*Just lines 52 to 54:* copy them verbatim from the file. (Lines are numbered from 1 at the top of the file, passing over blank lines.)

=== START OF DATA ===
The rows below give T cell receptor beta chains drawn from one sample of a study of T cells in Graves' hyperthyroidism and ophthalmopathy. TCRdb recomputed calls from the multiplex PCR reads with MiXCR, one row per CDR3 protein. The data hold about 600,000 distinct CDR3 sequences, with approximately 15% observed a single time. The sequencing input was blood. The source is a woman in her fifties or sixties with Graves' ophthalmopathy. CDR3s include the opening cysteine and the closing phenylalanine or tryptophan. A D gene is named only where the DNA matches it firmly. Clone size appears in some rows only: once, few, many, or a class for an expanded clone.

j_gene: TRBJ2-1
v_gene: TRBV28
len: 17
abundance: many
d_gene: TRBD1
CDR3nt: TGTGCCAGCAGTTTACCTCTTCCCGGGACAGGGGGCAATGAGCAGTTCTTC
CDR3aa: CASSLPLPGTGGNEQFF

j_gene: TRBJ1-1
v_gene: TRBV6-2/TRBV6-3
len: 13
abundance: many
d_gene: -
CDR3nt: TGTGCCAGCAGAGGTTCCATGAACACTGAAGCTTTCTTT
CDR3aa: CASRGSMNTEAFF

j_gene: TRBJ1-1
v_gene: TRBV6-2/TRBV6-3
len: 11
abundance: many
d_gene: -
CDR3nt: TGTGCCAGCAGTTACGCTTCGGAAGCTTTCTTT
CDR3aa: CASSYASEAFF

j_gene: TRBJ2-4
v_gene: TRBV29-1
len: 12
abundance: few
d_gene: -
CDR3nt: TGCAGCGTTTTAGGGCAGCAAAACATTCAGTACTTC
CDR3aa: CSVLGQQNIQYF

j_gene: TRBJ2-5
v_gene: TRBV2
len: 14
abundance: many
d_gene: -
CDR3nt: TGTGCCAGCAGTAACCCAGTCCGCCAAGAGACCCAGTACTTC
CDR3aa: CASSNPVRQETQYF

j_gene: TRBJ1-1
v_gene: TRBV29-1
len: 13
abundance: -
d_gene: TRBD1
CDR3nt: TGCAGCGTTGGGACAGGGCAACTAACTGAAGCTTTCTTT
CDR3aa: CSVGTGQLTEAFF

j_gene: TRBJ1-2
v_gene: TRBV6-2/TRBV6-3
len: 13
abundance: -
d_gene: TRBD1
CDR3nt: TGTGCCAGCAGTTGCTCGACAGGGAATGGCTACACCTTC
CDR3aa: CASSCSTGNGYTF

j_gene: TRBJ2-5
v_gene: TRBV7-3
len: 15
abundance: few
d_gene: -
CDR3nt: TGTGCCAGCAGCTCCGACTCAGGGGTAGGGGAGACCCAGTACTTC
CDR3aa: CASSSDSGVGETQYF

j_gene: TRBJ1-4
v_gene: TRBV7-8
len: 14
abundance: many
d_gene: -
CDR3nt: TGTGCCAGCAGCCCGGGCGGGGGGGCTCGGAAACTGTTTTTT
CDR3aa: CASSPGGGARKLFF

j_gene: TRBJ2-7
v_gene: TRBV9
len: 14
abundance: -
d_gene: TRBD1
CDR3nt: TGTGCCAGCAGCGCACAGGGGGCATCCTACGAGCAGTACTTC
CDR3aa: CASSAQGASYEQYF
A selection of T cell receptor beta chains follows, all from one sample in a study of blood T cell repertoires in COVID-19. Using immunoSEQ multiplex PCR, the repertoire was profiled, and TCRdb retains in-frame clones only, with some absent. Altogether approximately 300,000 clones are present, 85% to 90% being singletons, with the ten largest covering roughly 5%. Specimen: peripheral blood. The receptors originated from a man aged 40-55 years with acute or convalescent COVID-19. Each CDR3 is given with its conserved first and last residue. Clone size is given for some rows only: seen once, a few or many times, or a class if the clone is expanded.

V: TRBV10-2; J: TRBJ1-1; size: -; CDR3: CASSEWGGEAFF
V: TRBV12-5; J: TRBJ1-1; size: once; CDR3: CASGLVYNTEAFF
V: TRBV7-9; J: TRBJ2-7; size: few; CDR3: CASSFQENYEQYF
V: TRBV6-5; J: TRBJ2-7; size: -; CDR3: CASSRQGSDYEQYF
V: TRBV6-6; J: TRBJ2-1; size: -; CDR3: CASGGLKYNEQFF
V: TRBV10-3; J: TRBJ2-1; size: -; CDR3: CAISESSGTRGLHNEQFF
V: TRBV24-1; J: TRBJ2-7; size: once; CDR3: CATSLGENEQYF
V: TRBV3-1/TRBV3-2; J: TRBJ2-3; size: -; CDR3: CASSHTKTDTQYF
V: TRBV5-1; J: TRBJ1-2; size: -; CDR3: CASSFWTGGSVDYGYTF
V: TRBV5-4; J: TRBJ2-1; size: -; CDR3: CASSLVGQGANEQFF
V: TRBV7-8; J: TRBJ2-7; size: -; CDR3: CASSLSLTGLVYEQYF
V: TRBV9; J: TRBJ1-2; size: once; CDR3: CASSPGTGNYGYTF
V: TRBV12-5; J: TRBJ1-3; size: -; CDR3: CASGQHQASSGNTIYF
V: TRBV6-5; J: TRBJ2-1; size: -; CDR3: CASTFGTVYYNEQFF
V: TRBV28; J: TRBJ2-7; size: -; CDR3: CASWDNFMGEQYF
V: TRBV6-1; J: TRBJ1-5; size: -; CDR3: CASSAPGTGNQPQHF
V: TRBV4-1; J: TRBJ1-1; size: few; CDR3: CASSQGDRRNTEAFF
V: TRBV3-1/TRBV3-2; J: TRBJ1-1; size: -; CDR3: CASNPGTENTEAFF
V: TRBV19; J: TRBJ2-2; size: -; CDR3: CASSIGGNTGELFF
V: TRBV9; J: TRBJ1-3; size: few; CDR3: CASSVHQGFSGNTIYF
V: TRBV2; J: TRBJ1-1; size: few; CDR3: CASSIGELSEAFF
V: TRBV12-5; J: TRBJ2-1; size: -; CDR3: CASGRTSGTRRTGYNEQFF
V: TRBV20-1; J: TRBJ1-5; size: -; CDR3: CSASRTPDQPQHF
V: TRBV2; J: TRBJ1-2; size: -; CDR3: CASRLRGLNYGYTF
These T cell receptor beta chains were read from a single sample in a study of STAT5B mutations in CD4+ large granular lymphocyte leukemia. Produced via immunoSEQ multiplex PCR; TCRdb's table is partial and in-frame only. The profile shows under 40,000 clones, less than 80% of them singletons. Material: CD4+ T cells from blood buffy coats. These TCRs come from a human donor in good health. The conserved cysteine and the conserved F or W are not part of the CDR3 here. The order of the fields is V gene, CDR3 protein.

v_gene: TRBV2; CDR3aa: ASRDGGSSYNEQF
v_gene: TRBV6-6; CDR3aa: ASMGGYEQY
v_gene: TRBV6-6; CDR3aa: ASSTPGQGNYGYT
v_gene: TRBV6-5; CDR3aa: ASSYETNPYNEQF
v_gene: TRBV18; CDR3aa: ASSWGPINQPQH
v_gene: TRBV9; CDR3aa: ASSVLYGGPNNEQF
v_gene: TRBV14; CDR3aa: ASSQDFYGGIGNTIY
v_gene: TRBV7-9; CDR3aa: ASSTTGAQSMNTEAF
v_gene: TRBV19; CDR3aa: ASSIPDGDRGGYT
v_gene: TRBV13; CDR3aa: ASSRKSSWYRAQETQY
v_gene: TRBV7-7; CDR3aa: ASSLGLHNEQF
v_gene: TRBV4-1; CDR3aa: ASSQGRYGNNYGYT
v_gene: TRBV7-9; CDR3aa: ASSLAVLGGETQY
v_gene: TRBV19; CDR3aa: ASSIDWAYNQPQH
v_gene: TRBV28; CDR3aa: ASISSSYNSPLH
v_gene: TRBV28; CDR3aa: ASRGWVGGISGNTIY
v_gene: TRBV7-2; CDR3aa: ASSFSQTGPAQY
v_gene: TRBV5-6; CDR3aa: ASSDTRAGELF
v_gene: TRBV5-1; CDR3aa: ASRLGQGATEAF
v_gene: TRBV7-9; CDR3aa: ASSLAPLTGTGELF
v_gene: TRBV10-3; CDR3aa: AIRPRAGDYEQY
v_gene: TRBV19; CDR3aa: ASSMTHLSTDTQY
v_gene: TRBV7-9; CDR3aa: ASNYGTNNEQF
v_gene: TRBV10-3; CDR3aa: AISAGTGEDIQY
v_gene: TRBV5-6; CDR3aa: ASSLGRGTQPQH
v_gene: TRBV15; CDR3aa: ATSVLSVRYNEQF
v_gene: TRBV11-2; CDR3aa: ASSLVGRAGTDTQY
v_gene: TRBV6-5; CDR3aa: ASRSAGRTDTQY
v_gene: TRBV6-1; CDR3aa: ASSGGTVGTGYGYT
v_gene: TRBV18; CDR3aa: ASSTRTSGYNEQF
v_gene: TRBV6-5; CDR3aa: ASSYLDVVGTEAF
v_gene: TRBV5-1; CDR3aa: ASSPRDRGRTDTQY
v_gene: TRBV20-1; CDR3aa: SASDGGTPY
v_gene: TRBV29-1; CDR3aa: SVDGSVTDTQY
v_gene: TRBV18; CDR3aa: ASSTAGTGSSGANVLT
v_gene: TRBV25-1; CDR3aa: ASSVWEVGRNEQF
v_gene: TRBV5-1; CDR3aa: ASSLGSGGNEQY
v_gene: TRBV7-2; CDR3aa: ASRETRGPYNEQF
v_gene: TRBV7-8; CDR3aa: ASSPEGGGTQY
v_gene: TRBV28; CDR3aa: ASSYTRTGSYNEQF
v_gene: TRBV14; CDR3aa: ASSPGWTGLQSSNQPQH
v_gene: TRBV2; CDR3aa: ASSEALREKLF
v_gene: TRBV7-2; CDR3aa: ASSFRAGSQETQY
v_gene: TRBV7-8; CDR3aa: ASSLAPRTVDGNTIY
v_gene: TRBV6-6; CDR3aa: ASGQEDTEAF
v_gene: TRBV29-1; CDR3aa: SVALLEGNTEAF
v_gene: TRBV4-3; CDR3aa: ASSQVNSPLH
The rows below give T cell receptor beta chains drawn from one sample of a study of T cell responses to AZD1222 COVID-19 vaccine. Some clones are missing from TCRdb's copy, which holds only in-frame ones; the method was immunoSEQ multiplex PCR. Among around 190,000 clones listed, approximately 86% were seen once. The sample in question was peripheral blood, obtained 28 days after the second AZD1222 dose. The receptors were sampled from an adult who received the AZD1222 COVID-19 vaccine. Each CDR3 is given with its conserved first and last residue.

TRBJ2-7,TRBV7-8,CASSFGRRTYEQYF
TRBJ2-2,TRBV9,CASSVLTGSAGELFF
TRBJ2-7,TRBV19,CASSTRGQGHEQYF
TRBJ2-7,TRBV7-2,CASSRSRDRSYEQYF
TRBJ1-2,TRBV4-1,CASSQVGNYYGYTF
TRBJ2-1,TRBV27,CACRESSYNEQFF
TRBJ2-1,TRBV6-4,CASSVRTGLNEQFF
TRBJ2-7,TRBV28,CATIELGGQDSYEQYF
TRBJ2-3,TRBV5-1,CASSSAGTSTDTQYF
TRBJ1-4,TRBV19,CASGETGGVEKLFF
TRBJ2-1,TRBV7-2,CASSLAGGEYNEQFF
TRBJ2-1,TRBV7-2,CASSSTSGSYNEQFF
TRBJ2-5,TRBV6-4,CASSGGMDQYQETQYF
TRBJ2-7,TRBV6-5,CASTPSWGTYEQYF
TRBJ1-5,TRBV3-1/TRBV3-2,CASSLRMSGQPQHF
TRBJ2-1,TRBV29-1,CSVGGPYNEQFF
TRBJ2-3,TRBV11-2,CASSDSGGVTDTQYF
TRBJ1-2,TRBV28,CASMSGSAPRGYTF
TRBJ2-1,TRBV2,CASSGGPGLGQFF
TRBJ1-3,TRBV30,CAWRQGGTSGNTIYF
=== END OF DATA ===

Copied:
v_gene: TRBV7-3
len: 15
abundance: few